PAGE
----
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Design question


#1

Hi there,

I am trying to get a databse going and I have a qusetion:

I have some items that I have to track, and most of them have similar proprieties, yet there are some properties that apply only to some. for example:

  1. table of items would have:
    id, ser#, dateofPurchase, cost.....etc.
    a) Monitor would have everything + size , type, connector type...etc
    c) Cell phone same + IMEI, OS, ... etc.
    and so On.
    I have identified About 6 different add-on categories, and my question is how would I design table or tables?

Thanks


#2

I would have one common table for attributes that (almost) all entries have. Then have a separate table for monitor, cell_phone, etc., with their custom data in it, naturally linked by the key(s) from the common table.


#3

I've done it different-ways in different-projects.

Alternative to Scott's method would be to have all the "common" attributes in one table, and then a table of "Key/Attribute/Value" rows - one row per Atrribute per Item- where "Key" would be the ID of the items table, "Attribute" would be "Size, Type, Connector" for a "Monitor" and "IMEI, OS, etc." for a "Cell phone", and finally "value" would be the actual value.

I would then have a table of which Attributes are valid for each product Types with columns Type, Attribute and IsRequired

The data entry routine would then require anything flagged IsRequired, any others would be optional.

You would need to take a decision about how Data Entry (and/or Database validation rule constraints) handle an Item's Type changing. If you change Monitor to Computer then maybe the Height, Width, Length attributes are all still valid, but Pixels would not be. Personally I would keep all the previously entered Attributes until the user saves or somesuch. Users will change the Type by accident and then want to change it back and it would be a kindness not to have thrown away the attribute data by then! Also a user might choose Computer, fill in the Height, Width, Length and then when they get to Hard Drive Size realise that they should have chosen Monitor instead so, again, retaining the attributes would save them having to retype them.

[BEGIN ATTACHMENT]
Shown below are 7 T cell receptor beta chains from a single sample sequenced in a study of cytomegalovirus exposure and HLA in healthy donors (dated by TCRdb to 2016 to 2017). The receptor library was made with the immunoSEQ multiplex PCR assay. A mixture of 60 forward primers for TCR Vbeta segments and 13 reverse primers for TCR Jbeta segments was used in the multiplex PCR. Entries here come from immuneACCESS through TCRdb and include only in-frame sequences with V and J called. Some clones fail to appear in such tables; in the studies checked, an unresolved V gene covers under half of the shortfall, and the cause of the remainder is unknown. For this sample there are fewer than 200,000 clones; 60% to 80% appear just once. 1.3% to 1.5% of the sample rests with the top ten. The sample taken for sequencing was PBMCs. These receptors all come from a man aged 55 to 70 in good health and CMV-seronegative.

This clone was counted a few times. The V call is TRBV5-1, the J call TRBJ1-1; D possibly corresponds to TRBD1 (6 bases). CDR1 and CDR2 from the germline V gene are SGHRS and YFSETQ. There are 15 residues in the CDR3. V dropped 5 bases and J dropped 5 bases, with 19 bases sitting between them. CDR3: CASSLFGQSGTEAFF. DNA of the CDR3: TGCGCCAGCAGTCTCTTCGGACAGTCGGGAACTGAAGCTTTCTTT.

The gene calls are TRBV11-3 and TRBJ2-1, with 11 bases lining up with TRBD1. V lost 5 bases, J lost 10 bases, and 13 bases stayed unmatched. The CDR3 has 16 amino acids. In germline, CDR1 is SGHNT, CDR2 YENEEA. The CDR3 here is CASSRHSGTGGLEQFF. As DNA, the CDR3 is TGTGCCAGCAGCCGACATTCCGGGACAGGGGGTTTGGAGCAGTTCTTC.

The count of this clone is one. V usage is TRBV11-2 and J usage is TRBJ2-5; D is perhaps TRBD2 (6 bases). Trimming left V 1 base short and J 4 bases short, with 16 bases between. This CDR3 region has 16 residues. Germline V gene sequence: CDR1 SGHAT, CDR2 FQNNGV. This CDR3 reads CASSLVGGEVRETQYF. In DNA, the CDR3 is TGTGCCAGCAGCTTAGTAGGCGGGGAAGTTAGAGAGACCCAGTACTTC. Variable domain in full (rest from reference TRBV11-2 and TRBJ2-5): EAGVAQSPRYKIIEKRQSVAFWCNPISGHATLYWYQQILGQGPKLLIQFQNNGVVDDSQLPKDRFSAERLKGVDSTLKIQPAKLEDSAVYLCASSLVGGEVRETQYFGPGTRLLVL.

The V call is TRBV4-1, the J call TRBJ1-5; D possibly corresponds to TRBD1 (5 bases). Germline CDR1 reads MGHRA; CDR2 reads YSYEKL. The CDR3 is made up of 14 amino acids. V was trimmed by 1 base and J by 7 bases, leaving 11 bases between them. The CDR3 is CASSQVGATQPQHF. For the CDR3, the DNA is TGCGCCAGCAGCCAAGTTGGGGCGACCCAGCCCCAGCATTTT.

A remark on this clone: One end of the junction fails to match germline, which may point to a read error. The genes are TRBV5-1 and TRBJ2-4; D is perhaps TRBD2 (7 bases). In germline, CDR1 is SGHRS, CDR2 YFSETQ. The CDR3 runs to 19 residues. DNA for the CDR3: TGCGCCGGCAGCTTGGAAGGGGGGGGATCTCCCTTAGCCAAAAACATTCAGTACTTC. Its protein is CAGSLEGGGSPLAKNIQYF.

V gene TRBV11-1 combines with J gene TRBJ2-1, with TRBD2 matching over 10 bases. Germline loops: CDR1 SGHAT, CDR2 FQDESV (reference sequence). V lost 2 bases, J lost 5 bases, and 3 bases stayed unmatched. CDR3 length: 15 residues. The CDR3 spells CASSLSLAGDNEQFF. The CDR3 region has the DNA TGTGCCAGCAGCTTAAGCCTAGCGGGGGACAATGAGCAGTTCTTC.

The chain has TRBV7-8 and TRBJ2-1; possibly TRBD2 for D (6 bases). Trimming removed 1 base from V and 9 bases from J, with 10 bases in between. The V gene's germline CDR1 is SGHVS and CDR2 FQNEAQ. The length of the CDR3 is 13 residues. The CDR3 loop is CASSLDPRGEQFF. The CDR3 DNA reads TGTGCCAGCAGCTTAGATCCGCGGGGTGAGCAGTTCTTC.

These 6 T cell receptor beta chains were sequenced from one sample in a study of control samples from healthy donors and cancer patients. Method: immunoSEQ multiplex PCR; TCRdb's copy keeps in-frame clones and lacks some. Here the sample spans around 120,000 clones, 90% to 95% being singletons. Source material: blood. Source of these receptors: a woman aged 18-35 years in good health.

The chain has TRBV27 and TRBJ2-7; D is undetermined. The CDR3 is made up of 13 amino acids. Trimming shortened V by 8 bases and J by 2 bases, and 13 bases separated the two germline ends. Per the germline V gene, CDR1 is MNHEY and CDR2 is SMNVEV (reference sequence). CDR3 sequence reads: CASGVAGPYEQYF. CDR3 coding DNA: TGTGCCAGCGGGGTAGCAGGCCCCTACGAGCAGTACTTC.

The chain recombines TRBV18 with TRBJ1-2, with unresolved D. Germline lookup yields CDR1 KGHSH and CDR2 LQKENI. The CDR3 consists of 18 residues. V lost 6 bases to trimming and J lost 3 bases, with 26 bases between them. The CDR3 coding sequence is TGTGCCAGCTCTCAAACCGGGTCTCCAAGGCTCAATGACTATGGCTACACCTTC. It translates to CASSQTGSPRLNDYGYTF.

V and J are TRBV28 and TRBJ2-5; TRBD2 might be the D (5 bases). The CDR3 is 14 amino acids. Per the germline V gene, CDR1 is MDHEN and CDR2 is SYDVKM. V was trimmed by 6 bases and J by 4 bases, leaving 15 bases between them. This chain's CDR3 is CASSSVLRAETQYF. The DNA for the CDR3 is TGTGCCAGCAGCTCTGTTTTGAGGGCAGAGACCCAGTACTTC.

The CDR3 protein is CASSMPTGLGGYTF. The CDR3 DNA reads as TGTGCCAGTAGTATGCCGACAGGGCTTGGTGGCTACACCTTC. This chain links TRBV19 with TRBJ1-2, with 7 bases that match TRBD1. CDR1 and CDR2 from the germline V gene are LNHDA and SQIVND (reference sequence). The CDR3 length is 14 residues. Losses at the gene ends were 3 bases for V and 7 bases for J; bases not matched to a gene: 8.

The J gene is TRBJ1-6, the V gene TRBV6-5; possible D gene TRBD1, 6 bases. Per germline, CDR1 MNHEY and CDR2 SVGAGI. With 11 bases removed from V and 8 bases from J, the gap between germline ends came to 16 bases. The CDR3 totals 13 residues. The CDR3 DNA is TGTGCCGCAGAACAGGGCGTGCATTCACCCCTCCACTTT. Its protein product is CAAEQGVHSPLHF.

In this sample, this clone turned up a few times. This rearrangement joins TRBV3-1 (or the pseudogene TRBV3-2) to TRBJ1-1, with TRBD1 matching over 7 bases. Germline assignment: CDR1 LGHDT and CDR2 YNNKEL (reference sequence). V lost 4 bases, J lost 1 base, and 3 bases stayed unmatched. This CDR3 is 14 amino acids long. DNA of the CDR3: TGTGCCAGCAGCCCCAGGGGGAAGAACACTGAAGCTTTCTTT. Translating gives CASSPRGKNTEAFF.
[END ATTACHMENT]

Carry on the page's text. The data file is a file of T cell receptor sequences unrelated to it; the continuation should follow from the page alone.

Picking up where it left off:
We have Product Comparison in our eCommerce APP. Each Product has Attributes in a Key/Attribute/Value table, and we allow any type of product to be compared to any other. This might seem strange but, for example, an Outdoor Clothing and Equipment client sells tents, anoraks, camping cooking equipment etc. Although these are not directly comparable, in the normal "Which is better/cheaper" sense, for a camper the weight / volume of a backpack is important, so seeing the overall weight, and size, compared was helpful.


#4

Thank you for suggestions. I have started doing it as Scott suggested by was not sure it that is OK. Kristen's approach is good for many variations but I would have only 6 or so. Once again thanks for your help.